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Five ways climate change increases tsunami threat, including collapsing glaciers and sea level rise

Five ways climate change increases tsunami threat, including collapsing glaciers and sea level rise

5 ways climate change boosts tsunami threat, from collapsing ice shelves to sea level rise

Hunga Tonga Ha’apai, an underwater volcano in Tonga that erupted massively, triggered an alarm. tsunamiIt reached countries all along the Pacific Rim, even causing havoc in some countries. Katastrophic oil spillageAlong 21 beaches in Peru

Tonga saw waves that were about 2 metres high before the sea-level gauge failed. Waves of up to 15m hit the west coasts of Tongatapu Islands, ‘Eua, and Ha’apai Islands. Volcanic activity could continue for weeks or months, but it’s hard to predict if or when there’ll be another such powerful eruption.

Although tsunamis are most often caused by earthquakes and other natural disasters, a majority of them are caused by tsunamis. significant percentageAbout 15% of these are caused by volcanoes or landslides. Some of these may be interlinked – for example, landslide tsunamis are often triggered by earthquakes or volcanic eruptions.

But does Climate ChangeAre you also a part of the solution? As the planet warms, we’re seeing more Intensive and frequentStorms and cyclones, melting glaciers and ice cap ice caps, and rising sea levels.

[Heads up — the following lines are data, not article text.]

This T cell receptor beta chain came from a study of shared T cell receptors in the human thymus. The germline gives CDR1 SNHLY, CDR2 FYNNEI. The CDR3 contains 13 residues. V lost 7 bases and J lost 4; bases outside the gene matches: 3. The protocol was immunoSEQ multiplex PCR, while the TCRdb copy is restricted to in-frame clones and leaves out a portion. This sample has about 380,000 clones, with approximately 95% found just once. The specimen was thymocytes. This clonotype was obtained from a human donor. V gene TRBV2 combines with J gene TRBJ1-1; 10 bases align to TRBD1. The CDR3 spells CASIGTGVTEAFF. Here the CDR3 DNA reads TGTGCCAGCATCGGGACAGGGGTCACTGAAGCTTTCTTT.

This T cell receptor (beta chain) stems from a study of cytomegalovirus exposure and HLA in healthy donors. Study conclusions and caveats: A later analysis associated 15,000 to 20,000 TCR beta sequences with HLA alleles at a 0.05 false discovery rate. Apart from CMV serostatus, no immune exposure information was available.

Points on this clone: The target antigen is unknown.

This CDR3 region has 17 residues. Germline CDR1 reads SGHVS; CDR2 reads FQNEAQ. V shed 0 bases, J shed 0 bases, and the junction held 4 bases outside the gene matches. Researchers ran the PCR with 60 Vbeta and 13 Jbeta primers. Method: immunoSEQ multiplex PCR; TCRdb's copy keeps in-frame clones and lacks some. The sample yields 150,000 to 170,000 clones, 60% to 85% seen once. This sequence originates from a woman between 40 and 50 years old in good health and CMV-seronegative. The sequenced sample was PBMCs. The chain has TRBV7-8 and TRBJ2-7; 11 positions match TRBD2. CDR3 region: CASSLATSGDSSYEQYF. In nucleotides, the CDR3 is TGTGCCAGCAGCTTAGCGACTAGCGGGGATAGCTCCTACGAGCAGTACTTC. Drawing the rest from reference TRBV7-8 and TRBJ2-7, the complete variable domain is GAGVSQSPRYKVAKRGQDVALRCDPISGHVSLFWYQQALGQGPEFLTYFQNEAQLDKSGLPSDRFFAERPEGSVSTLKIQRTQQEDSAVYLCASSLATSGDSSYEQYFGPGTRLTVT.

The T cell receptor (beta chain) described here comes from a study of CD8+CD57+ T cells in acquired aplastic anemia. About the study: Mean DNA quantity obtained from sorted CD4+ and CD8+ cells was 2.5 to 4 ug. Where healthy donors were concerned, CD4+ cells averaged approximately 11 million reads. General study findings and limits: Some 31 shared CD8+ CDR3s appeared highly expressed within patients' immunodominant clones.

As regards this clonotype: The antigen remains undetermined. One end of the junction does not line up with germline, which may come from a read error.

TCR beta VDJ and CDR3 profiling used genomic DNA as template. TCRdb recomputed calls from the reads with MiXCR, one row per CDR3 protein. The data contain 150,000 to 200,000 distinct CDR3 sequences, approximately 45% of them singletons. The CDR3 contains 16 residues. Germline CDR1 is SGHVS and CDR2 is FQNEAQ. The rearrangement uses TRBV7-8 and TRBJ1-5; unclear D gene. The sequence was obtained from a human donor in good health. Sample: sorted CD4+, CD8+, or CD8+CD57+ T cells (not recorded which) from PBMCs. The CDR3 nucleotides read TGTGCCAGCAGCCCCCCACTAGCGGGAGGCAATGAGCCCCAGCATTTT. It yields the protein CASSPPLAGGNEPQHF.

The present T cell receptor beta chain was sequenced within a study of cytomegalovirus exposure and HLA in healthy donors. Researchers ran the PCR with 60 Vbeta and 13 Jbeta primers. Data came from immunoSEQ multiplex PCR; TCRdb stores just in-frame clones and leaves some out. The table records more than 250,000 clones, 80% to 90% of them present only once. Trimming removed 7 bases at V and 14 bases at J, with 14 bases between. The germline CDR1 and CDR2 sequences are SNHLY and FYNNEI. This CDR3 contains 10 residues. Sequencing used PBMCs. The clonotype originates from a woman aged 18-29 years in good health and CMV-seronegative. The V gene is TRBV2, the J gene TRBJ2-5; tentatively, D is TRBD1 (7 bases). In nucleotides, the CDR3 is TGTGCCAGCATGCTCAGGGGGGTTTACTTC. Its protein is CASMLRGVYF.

Climate change, however, doesn’t just affect the atmosphere and oceans, it affects the Earth’s crust as well.

Climate-linkedGeological changes can increase the likelihood of earthquakes or volcanic eruptions, which can in turn increase the risk of tsunamis. These are just five ways it can happen.

1. Sea level rise

If greenhouse gas emissions continue at high rates, the global average sea level will remain Promised to increaseBetween 60 cm and 1.1m Nearly two thirds of the world’s cities with populations over five million are at risk.

Rising sea levels make coastal communities more susceptible to flooding from storms and tsunamis. Even small rises in sea levels can significantly increase the frequency of flooding and intensity when a tsunami hits, as the tsunami can travel furtherinland.

For example: A 2018 studyIt was shown that a 50 centimetre increase in tsunami-induced flooding would double the frequency in Macau, China. This means that smaller tsunamis could in the future have the same effect as larger tsunamis.

2. Landslides

A warming climate can increase both the risk of sub- and aerial landslides and, consequently, the risk of local tsunamis.

The Permafrost melting(frozen soil) At high latitudes, soil stability decreases making it more vulnerable to erosion. Continue reading intense rainfallAs climate change makes storms more frequent, landslides can also be caused by them.

Tsunamis can occurOn impact when a landslide is introduced to the water or when water is moved underwater by a rapid landslide.




Continue reading:
Waves from the Tonga tsunami are still being felt in Australia – and even a 50cm surge could knock you off your feet


In general, tsunami waves generated from landslides or rock falls dissipate quickly and don’t travel as far as tsunamis generated from earthquakes, but they can still lead to huge waves locally.

In Alaska, the melting permafrost and glacial receding have exposed unstable slopes. This melting led to a landslide in 2015 that sent 180 million tonnes rock into a narrow fjord. A tsunami measuring 193m in height – one of the highest ever recorded worldwide.

Scientists assess the damage caused by a megatsunami that struck Taan Fiord in October 2015, following a massive landlide.
Peter Haeussler (United States Geological Survey Alaska Science Center/Wikimedia)